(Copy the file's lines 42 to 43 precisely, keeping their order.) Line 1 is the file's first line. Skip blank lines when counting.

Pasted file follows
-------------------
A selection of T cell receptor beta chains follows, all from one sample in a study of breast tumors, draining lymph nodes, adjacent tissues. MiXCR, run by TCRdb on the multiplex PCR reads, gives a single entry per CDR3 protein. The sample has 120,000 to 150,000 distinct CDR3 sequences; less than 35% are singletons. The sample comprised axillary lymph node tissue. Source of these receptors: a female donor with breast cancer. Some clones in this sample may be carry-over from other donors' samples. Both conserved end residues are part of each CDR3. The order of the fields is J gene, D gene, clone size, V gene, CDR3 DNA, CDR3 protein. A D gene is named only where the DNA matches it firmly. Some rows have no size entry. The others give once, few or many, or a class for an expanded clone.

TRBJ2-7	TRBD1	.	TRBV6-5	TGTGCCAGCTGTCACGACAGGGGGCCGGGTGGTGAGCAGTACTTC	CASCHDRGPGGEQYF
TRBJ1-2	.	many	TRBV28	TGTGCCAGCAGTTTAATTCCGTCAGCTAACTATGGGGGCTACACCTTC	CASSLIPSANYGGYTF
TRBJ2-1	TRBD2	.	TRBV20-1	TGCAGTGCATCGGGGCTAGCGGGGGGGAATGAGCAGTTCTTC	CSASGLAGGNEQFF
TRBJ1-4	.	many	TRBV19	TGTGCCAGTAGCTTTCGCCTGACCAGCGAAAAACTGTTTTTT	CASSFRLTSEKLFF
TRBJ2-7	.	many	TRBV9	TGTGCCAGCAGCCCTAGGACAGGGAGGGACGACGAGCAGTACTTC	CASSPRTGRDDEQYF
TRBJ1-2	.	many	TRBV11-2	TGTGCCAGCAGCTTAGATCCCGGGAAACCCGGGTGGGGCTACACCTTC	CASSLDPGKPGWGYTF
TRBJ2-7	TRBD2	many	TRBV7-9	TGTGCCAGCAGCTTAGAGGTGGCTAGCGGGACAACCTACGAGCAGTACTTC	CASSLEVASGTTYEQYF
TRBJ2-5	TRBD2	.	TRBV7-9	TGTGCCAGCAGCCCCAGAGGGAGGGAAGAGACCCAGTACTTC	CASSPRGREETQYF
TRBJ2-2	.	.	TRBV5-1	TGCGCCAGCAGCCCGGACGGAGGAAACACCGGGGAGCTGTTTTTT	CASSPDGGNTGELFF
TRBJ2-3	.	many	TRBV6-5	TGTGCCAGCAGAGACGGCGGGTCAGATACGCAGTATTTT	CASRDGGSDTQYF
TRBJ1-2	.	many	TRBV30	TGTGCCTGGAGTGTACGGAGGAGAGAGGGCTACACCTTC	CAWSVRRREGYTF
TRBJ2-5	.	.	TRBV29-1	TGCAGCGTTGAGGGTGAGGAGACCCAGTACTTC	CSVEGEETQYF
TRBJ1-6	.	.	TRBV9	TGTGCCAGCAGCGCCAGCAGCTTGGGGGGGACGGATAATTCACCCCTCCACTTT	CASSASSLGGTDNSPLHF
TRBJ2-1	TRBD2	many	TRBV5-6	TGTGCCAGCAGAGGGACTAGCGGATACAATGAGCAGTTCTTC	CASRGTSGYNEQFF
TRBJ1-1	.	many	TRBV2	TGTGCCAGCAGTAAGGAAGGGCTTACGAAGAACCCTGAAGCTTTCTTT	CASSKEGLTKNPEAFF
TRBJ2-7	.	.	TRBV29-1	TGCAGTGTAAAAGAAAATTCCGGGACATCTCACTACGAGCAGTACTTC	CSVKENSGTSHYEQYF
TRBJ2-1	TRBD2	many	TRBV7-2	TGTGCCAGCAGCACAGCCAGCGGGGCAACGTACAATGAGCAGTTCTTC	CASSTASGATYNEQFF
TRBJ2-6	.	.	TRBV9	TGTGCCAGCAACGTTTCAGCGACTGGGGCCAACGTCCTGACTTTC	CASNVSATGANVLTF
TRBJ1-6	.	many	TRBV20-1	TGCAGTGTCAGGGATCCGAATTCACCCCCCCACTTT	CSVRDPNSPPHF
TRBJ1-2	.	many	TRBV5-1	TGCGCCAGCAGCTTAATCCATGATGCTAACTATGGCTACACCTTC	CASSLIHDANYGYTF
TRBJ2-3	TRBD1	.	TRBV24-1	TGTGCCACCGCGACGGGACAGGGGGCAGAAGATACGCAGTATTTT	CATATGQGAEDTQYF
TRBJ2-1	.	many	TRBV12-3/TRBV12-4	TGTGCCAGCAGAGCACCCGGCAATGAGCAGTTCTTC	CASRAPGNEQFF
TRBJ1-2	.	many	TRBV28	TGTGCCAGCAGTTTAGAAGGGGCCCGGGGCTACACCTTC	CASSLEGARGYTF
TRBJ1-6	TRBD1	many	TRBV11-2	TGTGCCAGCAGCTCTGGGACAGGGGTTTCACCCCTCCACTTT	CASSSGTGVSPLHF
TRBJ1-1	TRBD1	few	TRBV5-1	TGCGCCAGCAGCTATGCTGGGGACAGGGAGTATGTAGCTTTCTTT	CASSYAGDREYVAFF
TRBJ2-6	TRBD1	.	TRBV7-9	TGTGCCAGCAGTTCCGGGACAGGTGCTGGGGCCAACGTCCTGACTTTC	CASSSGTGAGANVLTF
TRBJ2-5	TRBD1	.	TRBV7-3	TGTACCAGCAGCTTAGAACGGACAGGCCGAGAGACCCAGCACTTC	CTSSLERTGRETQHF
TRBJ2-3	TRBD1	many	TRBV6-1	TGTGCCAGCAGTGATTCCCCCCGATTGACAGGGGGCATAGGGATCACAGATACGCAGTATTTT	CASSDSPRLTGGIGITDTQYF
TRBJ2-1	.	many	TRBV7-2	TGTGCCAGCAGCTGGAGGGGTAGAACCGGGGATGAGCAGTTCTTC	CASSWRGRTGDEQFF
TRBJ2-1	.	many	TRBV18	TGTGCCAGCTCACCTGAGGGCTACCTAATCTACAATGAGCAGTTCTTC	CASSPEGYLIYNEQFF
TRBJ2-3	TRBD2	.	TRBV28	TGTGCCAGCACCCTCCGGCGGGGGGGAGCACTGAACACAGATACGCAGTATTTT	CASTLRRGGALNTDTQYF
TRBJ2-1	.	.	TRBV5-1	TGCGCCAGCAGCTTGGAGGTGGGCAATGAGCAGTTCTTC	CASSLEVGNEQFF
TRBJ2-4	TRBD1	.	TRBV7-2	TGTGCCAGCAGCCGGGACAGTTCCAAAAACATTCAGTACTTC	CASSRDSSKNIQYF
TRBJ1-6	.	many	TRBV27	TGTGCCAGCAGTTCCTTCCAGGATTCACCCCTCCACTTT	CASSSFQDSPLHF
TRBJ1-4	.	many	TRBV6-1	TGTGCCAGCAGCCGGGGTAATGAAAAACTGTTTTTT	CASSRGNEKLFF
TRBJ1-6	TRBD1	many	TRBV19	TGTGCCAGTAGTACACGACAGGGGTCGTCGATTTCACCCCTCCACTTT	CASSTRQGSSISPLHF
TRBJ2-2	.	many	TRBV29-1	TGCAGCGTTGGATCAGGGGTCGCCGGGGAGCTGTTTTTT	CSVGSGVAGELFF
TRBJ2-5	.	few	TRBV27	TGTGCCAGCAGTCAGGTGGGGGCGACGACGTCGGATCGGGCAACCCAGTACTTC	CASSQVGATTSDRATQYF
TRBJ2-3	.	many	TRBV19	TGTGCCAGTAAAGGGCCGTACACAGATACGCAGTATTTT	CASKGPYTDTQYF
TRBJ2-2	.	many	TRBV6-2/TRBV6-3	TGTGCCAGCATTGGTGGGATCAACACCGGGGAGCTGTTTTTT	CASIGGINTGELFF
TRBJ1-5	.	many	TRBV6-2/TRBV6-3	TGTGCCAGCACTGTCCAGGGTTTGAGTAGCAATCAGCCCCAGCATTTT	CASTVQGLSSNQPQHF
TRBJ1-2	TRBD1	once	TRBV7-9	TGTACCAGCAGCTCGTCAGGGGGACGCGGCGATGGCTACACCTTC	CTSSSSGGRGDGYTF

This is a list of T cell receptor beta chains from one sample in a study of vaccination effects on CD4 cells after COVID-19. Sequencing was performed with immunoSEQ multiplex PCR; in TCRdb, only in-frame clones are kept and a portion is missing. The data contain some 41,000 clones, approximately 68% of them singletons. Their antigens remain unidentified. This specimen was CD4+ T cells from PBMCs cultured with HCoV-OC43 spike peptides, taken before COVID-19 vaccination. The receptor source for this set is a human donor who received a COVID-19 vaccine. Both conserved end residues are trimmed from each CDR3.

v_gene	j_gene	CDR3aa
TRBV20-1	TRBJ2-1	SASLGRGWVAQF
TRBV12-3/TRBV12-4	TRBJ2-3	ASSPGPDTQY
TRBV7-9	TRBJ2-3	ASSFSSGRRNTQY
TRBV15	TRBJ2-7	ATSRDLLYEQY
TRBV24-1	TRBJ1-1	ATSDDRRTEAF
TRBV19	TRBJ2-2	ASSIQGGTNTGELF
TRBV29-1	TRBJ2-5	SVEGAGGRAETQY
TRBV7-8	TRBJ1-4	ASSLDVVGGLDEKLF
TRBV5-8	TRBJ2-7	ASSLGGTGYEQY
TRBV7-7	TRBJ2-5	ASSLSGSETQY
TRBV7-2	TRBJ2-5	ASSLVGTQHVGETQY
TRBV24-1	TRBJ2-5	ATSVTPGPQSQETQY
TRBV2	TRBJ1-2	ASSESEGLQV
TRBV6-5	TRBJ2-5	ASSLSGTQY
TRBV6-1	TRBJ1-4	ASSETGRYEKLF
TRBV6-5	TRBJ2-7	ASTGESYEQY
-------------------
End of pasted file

TRBJ1-5	.	many	TRBV6-2/TRBV6-3	TGTGCCAGCACTGTCCAGGGTTTGAGTAGCAATCAGCCCCAGCATTTT	CASTVQGLSSNQPQHF
TRBJ1-2	TRBD1	once	TRBV7-9	TGTACCAGCAGCTCGTCAGGGGGACGCGGCGATGGCTACACCTTC	CTSSSSGGRGDGYTF